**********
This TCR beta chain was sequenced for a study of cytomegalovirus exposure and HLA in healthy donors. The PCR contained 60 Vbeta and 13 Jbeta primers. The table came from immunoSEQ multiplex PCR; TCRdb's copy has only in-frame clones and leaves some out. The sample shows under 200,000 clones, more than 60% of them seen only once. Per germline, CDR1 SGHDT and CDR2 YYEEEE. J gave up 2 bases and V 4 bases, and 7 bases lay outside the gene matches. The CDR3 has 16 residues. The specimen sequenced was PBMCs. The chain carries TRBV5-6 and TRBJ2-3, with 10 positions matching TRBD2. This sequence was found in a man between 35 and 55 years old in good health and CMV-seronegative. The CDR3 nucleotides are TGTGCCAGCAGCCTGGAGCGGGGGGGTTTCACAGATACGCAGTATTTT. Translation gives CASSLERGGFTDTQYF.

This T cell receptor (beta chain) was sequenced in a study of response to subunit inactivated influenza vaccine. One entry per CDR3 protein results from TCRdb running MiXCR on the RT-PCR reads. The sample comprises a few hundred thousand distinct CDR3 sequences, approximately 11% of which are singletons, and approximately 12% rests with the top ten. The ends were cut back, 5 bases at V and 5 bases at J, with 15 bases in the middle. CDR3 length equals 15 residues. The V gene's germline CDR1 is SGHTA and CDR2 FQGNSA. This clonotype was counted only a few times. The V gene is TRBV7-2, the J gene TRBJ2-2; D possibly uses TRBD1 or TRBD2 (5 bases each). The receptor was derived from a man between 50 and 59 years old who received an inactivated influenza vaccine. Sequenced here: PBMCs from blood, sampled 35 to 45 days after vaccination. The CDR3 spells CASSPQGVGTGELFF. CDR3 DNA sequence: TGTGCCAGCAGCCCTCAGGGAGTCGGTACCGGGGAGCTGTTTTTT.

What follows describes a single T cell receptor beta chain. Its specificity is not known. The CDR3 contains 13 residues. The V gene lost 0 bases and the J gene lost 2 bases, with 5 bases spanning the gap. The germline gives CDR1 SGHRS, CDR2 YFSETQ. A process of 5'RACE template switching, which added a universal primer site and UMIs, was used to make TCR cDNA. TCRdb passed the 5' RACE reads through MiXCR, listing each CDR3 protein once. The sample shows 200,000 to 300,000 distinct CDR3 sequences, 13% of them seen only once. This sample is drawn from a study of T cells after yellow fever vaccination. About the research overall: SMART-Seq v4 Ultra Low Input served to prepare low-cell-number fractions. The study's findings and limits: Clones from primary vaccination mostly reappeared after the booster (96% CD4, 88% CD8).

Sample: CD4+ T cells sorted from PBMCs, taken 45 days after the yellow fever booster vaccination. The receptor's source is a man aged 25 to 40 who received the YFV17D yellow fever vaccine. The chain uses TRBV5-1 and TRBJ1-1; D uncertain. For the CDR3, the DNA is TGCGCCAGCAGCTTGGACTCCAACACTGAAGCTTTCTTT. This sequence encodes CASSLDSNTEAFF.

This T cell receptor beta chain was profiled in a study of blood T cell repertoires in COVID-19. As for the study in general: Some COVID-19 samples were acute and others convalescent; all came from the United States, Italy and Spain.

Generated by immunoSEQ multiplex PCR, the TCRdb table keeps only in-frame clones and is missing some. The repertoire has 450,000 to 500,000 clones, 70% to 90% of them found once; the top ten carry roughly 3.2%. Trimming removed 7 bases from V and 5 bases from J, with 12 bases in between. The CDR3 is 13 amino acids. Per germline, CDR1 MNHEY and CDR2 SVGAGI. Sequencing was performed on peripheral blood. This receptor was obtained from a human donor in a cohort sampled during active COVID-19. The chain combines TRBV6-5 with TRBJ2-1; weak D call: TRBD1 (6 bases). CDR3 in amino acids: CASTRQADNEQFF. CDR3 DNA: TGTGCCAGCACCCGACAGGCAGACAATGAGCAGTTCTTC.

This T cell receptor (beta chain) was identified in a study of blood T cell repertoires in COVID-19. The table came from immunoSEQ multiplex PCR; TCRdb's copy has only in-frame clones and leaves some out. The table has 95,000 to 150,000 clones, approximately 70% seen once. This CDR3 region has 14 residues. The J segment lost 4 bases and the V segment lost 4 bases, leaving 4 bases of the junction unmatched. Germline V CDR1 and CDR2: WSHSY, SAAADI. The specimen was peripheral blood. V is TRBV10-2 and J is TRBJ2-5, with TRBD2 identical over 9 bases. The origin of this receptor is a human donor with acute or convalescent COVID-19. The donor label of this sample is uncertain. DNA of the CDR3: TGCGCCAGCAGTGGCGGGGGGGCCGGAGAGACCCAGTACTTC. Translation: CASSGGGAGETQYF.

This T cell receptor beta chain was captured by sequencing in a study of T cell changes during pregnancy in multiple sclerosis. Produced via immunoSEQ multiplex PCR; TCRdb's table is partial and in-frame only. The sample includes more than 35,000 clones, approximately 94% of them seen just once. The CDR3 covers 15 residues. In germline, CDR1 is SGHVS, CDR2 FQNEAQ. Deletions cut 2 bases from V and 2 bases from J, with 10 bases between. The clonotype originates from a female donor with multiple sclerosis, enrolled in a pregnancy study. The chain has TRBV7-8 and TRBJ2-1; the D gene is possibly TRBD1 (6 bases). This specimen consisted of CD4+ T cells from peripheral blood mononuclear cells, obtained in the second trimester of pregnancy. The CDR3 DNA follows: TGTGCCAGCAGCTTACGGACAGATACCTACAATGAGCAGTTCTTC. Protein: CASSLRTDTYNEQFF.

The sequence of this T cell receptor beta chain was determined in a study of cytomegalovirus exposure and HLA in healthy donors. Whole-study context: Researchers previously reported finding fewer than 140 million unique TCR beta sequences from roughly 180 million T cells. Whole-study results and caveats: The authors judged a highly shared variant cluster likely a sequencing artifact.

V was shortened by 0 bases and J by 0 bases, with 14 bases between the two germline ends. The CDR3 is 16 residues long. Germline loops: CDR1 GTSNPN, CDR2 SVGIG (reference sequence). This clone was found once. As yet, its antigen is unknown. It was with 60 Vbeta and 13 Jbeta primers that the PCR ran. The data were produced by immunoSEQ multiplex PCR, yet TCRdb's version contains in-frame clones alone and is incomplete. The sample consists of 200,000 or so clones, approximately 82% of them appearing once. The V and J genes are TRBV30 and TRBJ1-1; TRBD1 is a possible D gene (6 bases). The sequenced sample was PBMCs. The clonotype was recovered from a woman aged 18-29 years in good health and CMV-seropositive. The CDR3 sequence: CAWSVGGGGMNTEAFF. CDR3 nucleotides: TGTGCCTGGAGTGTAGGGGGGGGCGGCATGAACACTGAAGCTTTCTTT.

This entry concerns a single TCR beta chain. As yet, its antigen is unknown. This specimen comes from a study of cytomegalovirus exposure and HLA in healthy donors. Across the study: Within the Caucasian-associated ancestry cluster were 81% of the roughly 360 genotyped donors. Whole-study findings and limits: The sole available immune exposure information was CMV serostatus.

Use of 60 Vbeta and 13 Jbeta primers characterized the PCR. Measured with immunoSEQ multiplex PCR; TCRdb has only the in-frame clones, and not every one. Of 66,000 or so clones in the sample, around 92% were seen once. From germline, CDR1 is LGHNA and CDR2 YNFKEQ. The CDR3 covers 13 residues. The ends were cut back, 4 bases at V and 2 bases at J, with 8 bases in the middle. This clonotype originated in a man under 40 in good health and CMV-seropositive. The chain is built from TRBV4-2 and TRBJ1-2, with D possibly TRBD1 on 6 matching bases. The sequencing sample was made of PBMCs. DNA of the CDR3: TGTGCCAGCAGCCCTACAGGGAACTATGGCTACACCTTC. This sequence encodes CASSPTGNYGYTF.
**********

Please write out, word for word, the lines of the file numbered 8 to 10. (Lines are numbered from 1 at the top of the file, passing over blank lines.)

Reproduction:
This T cell receptor beta chain was captured by sequencing in a study of T cell changes during pregnancy in multiple sclerosis. Produced via immunoSEQ multiplex PCR; TCRdb's table is partial and in-frame only. The sample includes more than 35,000 clones, approximately 94% of them seen just once. The CDR3 covers 15 residues. In germline, CDR1 is SGHVS, CDR2 FQNEAQ. Deletions cut 2 bases from V and 2 bases from J, with 10 bases between. The clonotype originates from a female donor with multiple sclerosis, enrolled in a pregnancy study. The chain has TRBV7-8 and TRBJ2-1; the D gene is possibly TRBD1 (6 bases). This specimen consisted of CD4+ T cells from peripheral blood mononuclear cells, obtained in the second trimester of pregnancy. The CDR3 DNA follows: TGTGCCAGCAGCTTACGGACAGATACCTACAATGAGCAGTTCTTC. Protein: CASSLRTDTYNEQFF.

The sequence of this T cell receptor beta chain was determined in a study of cytomegalovirus exposure and HLA in healthy donors. Whole-study context: Researchers previously reported finding fewer than 140 million unique TCR beta sequences from roughly 180 million T cells. Whole-study results and caveats: The authors judged a highly shared variant cluster likely a sequencing artifact.

V was shortened by 0 bases and J by 0 bases, with 14 bases between the two germline ends. The CDR3 is 16 residues long. Germline loops: CDR1 GTSNPN, CDR2 SVGIG (reference sequence). This clone was found once. As yet, its antigen is unknown. It was with 60 Vbeta and 13 Jbeta primers that the PCR ran. The data were produced by immunoSEQ multiplex PCR, yet TCRdb's version contains in-frame clones alone and is incomplete. The sample consists of 200,000 or so clones, approximately 82% of them appearing once. The V and J genes are TRBV30 and TRBJ1-1; TRBD1 is a possible D gene (6 bases). The sequenced sample was PBMCs. The clonotype was recovered from a woman aged 18-29 years in good health and CMV-seropositive. The CDR3 sequence: CAWSVGGGGMNTEAFF. CDR3 nucleotides: TGTGCCTGGAGTGTAGGGGGGGGCGGCATGAACACTGAAGCTTTCTTT.